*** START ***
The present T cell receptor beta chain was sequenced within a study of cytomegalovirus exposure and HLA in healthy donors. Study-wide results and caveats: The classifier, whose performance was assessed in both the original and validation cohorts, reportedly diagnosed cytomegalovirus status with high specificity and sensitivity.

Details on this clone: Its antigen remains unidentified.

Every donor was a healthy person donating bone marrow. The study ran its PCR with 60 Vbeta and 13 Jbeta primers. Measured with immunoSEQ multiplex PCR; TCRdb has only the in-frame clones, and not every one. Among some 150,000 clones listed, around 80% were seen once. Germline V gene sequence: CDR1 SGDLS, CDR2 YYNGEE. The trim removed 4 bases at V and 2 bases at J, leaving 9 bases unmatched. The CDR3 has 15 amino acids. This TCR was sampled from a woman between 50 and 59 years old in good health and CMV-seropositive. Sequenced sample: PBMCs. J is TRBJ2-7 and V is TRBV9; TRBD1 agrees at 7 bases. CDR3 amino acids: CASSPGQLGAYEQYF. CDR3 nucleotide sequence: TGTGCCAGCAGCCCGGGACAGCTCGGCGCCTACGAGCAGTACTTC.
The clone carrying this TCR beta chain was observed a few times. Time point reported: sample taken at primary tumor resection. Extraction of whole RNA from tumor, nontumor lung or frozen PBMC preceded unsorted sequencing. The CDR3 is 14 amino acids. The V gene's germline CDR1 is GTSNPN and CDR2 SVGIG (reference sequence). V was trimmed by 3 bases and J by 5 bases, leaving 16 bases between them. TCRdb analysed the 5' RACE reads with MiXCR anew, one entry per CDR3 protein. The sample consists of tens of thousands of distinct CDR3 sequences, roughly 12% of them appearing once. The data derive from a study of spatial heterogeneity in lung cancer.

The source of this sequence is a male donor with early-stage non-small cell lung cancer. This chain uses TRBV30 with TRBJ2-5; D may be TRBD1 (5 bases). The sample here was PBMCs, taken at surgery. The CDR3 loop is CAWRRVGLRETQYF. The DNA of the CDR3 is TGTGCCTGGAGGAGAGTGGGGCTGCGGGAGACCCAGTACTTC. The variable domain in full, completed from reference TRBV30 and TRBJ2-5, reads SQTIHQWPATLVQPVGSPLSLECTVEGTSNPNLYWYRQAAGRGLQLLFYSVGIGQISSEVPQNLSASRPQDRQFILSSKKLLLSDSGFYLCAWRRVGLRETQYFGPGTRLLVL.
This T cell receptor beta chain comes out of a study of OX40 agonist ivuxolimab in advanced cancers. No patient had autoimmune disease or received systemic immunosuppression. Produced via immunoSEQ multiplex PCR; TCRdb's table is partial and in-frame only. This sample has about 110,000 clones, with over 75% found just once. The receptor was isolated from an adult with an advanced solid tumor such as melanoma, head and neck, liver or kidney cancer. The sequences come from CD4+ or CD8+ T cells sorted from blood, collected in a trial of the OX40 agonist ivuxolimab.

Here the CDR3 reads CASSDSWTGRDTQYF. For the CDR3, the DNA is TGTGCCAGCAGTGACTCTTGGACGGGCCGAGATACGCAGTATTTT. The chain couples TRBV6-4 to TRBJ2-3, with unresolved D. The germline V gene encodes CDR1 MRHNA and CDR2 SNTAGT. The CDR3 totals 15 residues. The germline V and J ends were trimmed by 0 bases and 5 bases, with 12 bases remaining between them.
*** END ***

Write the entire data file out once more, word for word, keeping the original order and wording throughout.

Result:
The present T cell receptor beta chain was sequenced within a study of cytomegalovirus exposure and HLA in healthy donors. Study-wide results and caveats: The classifier, whose performance was assessed in both the original and validation cohorts, reportedly diagnosed cytomegalovirus status with high specificity and sensitivity.

Details on this clone: Its antigen remains unidentified.

Every donor was a healthy person donating bone marrow. The study ran its PCR with 60 Vbeta and 13 Jbeta primers. Measured with immunoSEQ multiplex PCR; TCRdb has only the in-frame clones, and not every one. Among some 150,000 clones listed, around 80% were seen once. Germline V gene sequence: CDR1 SGDLS, CDR2 YYNGEE. The trim removed 4 bases at V and 2 bases at J, leaving 9 bases unmatched. The CDR3 has 15 amino acids. This TCR was sampled from a woman between 50 and 59 years old in good health and CMV-seropositive. Sequenced sample: PBMCs. J is TRBJ2-7 and V is TRBV9; TRBD1 agrees at 7 bases. CDR3 amino acids: CASSPGQLGAYEQYF. CDR3 nucleotide sequence: TGTGCCAGCAGCCCGGGACAGCTCGGCGCCTACGAGCAGTACTTC.
The clone carrying this TCR beta chain was observed a few times. Time point reported: sample taken at primary tumor resection. Extraction of whole RNA from tumor, nontumor lung or frozen PBMC preceded unsorted sequencing. The CDR3 is 14 amino acids. The V gene's germline CDR1 is GTSNPN and CDR2 SVGIG (reference sequence). V was trimmed by 3 bases and J by 5 bases, leaving 16 bases between them. TCRdb analysed the 5' RACE reads with MiXCR anew, one entry per CDR3 protein. The sample consists of tens of thousands of distinct CDR3 sequences, roughly 12% of them appearing once. The data derive from a study of spatial heterogeneity in lung cancer.

The source of this sequence is a male donor with early-stage non-small cell lung cancer. This chain uses TRBV30 with TRBJ2-5; D may be TRBD1 (5 bases). The sample here was PBMCs, taken at surgery. The CDR3 loop is CAWRRVGLRETQYF. The DNA of the CDR3 is TGTGCCTGGAGGAGAGTGGGGCTGCGGGAGACCCAGTACTTC. The variable domain in full, completed from reference TRBV30 and TRBJ2-5, reads SQTIHQWPATLVQPVGSPLSLECTVEGTSNPNLYWYRQAAGRGLQLLFYSVGIGQISSEVPQNLSASRPQDRQFILSSKKLLLSDSGFYLCAWRRVGLRETQYFGPGTRLLVL.
This T cell receptor beta chain comes out of a study of OX40 agonist ivuxolimab in advanced cancers. No patient had autoimmune disease or received systemic immunosuppression. Produced via immunoSEQ multiplex PCR; TCRdb's table is partial and in-frame only. This sample has about 110,000 clones, with over 75% found just once. The receptor was isolated from an adult with an advanced solid tumor such as melanoma, head and neck, liver or kidney cancer. The sequences come from CD4+ or CD8+ T cells sorted from blood, collected in a trial of the OX40 agonist ivuxolimab.

Here the CDR3 reads CASSDSWTGRDTQYF. For the CDR3, the DNA is TGTGCCAGCAGTGACTCTTGGACGGGCCGAGATACGCAGTATTTT. The chain couples TRBV6-4 to TRBJ2-3, with unresolved D. The germline V gene encodes CDR1 MRHNA and CDR2 SNTAGT. The CDR3 totals 15 residues. The germline V and J ends were trimmed by 0 bases and 5 bases, with 12 bases remaining between them.